‘Upon arriving at Naples I began the portrait of the Queen forthwith. It was then so terribly hot that one day when Her Majesty gave me a sitting we both fell asleep. I took great pleasure in doing this picture. The Queen of Naples, without being as pretty as her younger sister, the Queen of France, reminded me strongly of her. Her face was worn, but one readily judged that she had been handsome; her hands and arms especially were perfect in form and colour. This Princess, of whom so much evil has been written and spoken, had an affectionate nature and simple ways at home. Her magnanimity was truly royal.’
Memoirs of Mme Vigee Lebrun.
‘Count Skavronska had made me promise to do his wife’s portrait before any one else’s, and, having agreed, I began this portrait two days after my arrival. After the first session, Sir William Hamilton, the British Ambassador at Naples, came to me and begged that my first portrait in this town should be that of the splendid woman he presented to me. This was Mme. Harte, who soon after became Lady Hamilton, and who was famous for her beauty. After the promise to my amiable neighbours, I could not begin the other portrait until Countess Skavronska’s was well advanced. I then painted Mme. Harte as a bacchante reclining by the edge of the sea, holding a goblet in her hand. Her beautiful face had much animation, and was a complete contrast to the Countess’s. She had a great quantity of fine chestnut hair, sufficient to cover her entirely, and thus, as a bacchante with flying hair, she was admirable to behold…’
‘Lady Hamilton was not at all clever, though she was extremely supercilious and disdainful, so much so that these two defects were conspicuous in all her conversation. But she also possessed considerable craftiness, of which she made use in order to bring about her marriage. She wanted in style, and dressed very badly when it was a question of every-day dress. I remember that when I did my first picture of her, as a sibyl, she was living at Caserta, whither I went every day, desiring to progress quickly with the picture. The Duchess de Fleury and the Princess de Joseph Monaco were present at the third sitting, which was the last. I had wound a scarf round her head in the shape of a turban, one end hanging down in graceful folds. This head-dress so beautified her that the ladies declared she looked ravishing. Her husband having invited us all to dinner, she went to her apartment to change, and when she came back to meet us in the drawing-room, her new costume, which was a very ordinary one indeed, had so altered her to her disadvantage that the two ladies had all the difficulty in the world in recognising her.’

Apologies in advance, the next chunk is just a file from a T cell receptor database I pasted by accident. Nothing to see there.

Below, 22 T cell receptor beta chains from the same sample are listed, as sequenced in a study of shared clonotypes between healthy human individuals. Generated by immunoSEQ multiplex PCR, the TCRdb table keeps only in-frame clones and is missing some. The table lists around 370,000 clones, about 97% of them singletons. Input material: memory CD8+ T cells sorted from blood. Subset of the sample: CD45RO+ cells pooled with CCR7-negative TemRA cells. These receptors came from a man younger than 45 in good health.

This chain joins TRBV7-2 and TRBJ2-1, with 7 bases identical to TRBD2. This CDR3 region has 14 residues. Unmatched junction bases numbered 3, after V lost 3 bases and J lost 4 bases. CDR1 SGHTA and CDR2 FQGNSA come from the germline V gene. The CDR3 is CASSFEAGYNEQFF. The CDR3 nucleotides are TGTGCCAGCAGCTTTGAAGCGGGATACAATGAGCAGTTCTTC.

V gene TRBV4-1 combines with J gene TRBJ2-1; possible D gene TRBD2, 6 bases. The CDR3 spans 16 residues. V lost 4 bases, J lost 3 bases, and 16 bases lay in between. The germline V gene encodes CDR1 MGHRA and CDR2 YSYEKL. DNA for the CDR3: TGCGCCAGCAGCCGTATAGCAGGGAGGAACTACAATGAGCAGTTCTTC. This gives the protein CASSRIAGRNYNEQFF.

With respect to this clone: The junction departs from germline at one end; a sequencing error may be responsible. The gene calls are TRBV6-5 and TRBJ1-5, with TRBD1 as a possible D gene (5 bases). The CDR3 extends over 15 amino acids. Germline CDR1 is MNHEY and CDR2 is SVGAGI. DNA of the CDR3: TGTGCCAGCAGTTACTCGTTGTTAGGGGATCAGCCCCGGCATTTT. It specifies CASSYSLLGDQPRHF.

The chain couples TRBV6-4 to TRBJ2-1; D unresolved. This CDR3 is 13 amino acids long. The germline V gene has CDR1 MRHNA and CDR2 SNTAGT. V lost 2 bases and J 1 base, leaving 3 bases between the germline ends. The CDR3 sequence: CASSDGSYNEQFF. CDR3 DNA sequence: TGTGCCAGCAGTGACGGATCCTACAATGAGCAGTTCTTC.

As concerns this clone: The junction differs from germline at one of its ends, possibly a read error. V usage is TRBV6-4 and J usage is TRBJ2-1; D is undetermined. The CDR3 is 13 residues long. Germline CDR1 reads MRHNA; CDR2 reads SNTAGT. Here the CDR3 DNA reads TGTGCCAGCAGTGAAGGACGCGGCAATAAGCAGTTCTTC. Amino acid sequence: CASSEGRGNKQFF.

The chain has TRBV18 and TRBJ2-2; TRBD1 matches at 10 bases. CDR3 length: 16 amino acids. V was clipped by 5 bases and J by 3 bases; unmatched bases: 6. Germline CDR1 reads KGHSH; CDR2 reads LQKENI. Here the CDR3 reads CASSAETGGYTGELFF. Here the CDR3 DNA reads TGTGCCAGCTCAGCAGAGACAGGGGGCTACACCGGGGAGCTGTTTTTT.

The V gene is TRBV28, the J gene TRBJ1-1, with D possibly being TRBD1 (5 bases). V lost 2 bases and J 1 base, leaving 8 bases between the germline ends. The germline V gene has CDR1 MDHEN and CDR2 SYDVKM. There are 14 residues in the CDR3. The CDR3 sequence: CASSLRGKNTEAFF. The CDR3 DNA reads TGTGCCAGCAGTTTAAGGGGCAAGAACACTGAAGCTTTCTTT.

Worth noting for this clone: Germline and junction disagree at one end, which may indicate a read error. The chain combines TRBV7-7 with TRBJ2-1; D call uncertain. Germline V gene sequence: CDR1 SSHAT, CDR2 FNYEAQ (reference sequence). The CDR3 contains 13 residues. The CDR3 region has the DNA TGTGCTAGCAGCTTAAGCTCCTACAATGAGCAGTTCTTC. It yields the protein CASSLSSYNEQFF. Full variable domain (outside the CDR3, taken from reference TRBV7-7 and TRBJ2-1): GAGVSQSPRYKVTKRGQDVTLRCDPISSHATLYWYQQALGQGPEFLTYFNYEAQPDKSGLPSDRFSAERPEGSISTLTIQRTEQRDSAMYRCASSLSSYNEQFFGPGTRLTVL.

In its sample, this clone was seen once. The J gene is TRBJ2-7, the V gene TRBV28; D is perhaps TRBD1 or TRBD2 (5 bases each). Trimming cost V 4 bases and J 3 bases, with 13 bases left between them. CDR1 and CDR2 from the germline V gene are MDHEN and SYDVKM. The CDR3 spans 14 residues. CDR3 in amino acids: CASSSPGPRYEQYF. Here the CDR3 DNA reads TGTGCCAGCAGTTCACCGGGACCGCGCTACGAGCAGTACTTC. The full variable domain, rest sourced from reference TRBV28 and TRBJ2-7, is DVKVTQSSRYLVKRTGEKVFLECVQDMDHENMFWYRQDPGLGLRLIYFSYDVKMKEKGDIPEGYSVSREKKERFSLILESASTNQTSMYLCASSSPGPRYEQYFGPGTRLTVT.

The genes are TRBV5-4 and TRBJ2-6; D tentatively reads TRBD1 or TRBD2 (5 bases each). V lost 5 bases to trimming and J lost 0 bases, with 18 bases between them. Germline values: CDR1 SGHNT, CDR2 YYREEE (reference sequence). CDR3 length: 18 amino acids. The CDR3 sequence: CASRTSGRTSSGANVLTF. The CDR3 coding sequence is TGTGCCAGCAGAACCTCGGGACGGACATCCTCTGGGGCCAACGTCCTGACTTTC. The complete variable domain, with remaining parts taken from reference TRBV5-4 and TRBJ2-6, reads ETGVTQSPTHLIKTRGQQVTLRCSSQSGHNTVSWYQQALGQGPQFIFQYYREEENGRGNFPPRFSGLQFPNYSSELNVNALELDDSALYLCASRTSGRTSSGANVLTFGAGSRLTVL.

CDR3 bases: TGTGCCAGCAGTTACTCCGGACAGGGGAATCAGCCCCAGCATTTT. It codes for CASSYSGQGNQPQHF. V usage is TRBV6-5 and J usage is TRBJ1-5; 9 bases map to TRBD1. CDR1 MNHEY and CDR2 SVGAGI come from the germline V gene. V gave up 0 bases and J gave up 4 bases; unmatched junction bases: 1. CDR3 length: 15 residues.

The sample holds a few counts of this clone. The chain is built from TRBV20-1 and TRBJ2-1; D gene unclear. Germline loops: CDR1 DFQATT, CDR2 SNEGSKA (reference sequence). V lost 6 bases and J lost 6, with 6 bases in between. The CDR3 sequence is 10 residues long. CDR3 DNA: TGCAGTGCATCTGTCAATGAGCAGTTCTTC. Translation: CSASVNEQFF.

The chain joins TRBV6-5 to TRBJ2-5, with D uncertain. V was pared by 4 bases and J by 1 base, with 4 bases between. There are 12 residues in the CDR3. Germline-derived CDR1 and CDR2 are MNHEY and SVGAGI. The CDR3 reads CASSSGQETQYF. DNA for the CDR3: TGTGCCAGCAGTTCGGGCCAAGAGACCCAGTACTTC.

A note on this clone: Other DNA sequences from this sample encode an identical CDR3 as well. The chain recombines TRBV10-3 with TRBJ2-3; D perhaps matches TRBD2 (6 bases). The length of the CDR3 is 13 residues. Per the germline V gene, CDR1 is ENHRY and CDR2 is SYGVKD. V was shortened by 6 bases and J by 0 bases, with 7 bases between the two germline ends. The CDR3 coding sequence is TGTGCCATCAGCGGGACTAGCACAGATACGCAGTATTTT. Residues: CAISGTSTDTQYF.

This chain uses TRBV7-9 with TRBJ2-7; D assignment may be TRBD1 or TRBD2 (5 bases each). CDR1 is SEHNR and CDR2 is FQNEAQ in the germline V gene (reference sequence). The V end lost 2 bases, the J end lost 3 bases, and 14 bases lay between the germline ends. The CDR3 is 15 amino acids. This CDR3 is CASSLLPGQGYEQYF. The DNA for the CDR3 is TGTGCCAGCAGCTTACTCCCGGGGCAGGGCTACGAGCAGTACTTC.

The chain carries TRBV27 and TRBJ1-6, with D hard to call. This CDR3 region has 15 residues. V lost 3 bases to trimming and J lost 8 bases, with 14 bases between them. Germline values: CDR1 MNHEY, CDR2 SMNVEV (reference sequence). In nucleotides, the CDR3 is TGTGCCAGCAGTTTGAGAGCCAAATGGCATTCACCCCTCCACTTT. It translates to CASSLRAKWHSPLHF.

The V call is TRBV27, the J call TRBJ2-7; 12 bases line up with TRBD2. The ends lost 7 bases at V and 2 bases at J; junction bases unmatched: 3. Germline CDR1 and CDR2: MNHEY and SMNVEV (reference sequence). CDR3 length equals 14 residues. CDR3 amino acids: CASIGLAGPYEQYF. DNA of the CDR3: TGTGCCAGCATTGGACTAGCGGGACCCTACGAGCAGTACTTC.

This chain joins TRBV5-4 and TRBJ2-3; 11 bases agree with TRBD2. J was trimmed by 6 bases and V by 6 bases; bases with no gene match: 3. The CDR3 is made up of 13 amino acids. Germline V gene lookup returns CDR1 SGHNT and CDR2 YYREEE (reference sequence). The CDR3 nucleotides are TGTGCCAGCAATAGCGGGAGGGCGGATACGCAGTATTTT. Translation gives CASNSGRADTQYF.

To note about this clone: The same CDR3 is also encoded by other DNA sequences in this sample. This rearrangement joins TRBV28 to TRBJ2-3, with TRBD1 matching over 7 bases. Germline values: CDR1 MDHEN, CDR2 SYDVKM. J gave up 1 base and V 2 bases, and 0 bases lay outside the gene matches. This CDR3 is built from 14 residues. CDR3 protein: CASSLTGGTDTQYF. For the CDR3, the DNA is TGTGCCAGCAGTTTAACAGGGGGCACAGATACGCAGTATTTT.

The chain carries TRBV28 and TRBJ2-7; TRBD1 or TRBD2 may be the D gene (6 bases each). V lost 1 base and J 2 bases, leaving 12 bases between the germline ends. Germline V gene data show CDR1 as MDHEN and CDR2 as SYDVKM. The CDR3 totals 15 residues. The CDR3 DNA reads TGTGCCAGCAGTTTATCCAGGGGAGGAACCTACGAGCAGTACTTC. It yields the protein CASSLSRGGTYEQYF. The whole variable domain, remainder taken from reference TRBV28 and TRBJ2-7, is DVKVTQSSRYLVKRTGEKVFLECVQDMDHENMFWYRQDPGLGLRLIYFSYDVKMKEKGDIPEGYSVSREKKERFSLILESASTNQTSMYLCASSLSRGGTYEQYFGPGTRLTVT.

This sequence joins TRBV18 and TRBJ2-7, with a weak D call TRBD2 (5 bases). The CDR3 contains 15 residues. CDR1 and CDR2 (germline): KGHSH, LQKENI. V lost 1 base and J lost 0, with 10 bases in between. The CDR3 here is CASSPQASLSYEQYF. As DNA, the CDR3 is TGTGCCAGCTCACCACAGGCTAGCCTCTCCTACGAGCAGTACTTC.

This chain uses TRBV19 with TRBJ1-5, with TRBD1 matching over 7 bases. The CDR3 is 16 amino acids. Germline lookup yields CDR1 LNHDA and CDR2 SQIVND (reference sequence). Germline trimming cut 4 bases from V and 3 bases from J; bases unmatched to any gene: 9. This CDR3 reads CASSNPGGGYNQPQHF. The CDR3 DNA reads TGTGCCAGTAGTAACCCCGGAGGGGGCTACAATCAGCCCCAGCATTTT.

Memoirs of Mme Vigee Lebrun.
‘The Countess Skavronska was as sweet and pretty as an angel. The famous Potemkin, her uncle, had loaded her with wealth, for which she had no use. Her great delight was to live stretched out on a lounge wrapped in a large black cloak, and wearing no stays. Her mother-in-law sent her, from Paris, cases full of the most beautiful dresses then made by Mlle. Bertin, Queen Marie Antoinette’s dressmaker. I do not believe that the Countess ever opened one of them, and when her mother-in-law expressed a wish to see her in the beautiful gowns and head-dresses contained in the cases, she answered indifferently: “What for? Why?” She gave me the same answer when showing me her jewel-case, one of the most splendid I have ever seen. It contained enormous diamonds given her by Potemkin, but I never saw them on her. I remember her telling me that in order to go to sleep she had a slave under her bed who told her the same story every night. She was utterly idle all day, she had no education, and her conversation was quite empty. But in spite of all that, thanks to her lovely face and her angelic sweetness, she had an incomparable charm.’ - Memoirs of Mme Vigee Lebrun.